William Emerson (mathematician)
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|Born||14 May 1701
|Died||20 May 1782|
William Emerson (14 May 1701 – 20 May 1782), English mathematician, was born at Hurworth, near Darlington, where his father, Dudley Emerson, also a mathematician, taught a school. William himself had a small estate in Weardale called Castle Gate situated not far from Eastgate where he would repair to work throughout the Summer on projects as disparate as stonemasonry and watchmaking. Unsuccessful as a teacher, he devoted himself entirely to studious retirement. Possessed of remarkable energy and forthrightness of speech, Emerson published many works which are singularly free from errata.
In The Principles of Mechanics (1754) he shows a wind-powered vehicle in which the vertically mounted propeller gives direct power to the front wheels via a system of cogs. In mechanics he never advanced a proposition which he had not previously tested in practice, nor published an invention without first proving its effects by a model. He was skilled in the science of music, the theory of sounds, and the ancient and modern scales; but he never attained any excellence as a performer. He died on 20 May 1782 at his native village, where his gravestone bears epitaphs in Latin and Hebrew.
Emerson dressed in old clothes and his manners were uncouth. He wore his shirt back to front and his legs wrapped in sacking so as not to scorch them as he sat over the fire. He declined an offer to become FRS because it would cost too much after all the expense of farthing candles he had been put to in the course of his life of study. Emerson rode regularly into Darlington on a horse like Don Quixote's, led by a hired small boy. In old age, plagued by the stone, he would alternately pray and curse, wishing his soul 'could shake off the rags of mortality without such a clitter-me-clatter.'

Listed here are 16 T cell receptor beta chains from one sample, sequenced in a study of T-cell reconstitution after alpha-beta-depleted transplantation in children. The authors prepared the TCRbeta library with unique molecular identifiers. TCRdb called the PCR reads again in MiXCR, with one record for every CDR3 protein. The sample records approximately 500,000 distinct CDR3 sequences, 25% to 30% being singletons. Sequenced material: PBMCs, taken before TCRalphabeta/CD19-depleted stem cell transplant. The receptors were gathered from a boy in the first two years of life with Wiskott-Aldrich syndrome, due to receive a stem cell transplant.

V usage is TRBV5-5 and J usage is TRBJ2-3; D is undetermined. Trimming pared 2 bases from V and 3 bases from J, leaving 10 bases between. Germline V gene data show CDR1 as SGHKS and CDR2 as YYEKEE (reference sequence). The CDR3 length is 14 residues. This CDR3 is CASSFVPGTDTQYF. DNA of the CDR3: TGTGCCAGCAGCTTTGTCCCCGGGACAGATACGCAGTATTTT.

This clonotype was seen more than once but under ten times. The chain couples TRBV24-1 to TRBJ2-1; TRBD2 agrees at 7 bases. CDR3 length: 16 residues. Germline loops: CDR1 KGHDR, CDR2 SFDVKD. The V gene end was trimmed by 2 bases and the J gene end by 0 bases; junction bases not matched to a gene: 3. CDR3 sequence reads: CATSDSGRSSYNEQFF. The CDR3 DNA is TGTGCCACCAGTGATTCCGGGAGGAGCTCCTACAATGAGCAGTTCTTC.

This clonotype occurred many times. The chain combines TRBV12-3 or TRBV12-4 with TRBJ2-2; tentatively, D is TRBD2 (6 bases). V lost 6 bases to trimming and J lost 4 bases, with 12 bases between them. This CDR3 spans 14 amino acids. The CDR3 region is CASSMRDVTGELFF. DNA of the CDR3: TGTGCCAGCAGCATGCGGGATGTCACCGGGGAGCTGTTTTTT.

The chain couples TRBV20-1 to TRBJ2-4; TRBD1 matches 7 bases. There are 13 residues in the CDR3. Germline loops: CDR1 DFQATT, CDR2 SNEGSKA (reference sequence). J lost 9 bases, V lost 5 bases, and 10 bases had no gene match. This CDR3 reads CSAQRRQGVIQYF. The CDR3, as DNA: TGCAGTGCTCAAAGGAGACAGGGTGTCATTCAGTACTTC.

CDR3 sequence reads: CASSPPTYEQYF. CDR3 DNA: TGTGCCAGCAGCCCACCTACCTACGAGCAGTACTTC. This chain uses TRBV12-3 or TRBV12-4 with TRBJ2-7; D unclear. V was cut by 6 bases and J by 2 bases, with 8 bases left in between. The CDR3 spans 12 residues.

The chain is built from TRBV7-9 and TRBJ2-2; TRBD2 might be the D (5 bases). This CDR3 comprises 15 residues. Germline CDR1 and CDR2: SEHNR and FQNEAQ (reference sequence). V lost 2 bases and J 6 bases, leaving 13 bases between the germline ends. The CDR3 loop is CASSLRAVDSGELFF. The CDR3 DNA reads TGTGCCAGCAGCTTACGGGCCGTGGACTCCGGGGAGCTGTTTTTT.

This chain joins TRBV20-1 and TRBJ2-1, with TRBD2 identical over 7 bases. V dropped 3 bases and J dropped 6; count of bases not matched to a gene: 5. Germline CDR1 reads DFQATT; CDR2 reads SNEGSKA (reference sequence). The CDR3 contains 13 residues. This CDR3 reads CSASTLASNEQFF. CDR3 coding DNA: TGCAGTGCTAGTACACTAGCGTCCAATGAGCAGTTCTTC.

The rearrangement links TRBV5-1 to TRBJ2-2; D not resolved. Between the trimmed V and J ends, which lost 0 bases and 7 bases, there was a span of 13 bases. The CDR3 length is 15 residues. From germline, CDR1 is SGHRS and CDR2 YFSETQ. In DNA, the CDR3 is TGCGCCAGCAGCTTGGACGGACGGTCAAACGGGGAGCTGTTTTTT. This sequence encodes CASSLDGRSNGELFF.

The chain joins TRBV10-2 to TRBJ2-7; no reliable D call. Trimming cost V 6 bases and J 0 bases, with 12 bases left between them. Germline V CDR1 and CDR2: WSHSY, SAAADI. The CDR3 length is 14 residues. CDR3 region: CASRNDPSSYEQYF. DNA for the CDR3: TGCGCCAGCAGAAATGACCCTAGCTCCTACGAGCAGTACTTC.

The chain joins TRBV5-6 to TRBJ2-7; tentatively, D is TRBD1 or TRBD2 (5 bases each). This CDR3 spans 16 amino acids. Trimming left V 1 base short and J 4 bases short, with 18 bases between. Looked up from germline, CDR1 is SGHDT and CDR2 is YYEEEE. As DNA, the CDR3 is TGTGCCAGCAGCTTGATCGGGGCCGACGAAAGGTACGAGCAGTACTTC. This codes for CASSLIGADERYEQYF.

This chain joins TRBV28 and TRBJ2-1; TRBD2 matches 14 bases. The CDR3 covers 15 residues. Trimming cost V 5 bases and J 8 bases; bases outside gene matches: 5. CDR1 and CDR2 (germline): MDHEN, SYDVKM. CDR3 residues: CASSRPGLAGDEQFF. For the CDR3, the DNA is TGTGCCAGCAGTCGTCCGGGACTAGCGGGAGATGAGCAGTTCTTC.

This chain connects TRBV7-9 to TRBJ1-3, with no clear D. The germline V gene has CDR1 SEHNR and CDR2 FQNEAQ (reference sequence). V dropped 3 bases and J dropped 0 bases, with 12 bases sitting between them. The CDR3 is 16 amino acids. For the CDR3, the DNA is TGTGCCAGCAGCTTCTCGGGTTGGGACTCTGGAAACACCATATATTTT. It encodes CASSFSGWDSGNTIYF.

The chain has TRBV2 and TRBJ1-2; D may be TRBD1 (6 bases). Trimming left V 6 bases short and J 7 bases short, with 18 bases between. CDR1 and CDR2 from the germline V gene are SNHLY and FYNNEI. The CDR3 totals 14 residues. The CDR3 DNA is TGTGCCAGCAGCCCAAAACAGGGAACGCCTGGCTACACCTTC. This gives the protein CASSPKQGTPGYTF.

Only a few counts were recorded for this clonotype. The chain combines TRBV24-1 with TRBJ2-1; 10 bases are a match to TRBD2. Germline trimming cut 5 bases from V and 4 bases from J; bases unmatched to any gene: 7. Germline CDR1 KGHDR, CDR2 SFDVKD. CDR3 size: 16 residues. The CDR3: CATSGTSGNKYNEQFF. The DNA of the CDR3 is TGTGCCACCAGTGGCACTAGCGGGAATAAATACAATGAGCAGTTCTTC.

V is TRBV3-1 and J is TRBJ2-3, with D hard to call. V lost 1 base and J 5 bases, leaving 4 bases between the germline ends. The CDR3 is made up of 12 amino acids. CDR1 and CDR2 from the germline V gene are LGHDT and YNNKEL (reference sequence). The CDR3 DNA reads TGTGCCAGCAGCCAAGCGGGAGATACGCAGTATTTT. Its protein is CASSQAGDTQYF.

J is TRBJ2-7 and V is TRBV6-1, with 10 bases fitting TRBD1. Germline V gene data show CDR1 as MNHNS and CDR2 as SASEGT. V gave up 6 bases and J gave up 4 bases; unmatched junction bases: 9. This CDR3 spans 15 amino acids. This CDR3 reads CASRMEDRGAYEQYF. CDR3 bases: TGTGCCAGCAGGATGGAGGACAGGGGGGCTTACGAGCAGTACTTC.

Emerson’s works include:
- The Doctrine of Fluxions (1748)
- The Projection of the Sphere, Orthographic, Stereographic and Gnomical (1749)
- The Elements of Trigonometry (1749)
- The Principles of Mechanics (1754)
- A Treatise of Navigation (1755)
- A Treatise of Algebra, in two books (1765)
- The Arithmetic of Infinites, and the Differential Method, illustrated by Examples (1767)
- Mechanics, or the Doctrine of Motion (1769)
- The Elements of Optics, in four books (1768)
- A System of Astronomy (1769)
- The Laws of Centripetal and Centrifugal Force (1769)
- The Mathematical Principles of Geography (1770)
- Tracts (1770)
- Cyclomathesis, or an Easy Introduction to the several branches of the Mathematics (1770), in ten volumes
- A Short Comment on Sir Isaac Newton’s Principia; to which is added, A Defence of Sir Isaac against the objections that have been made to several parts of his works (1770)
- A Miscellaneous Treatise containing several Mathematical Subjects (1776).
- This article incorporates text from a publication now in the public domain: Chisholm, Hugh, ed. (1911). Encyclopædia Britannica (11th ed.). Cambridge University Press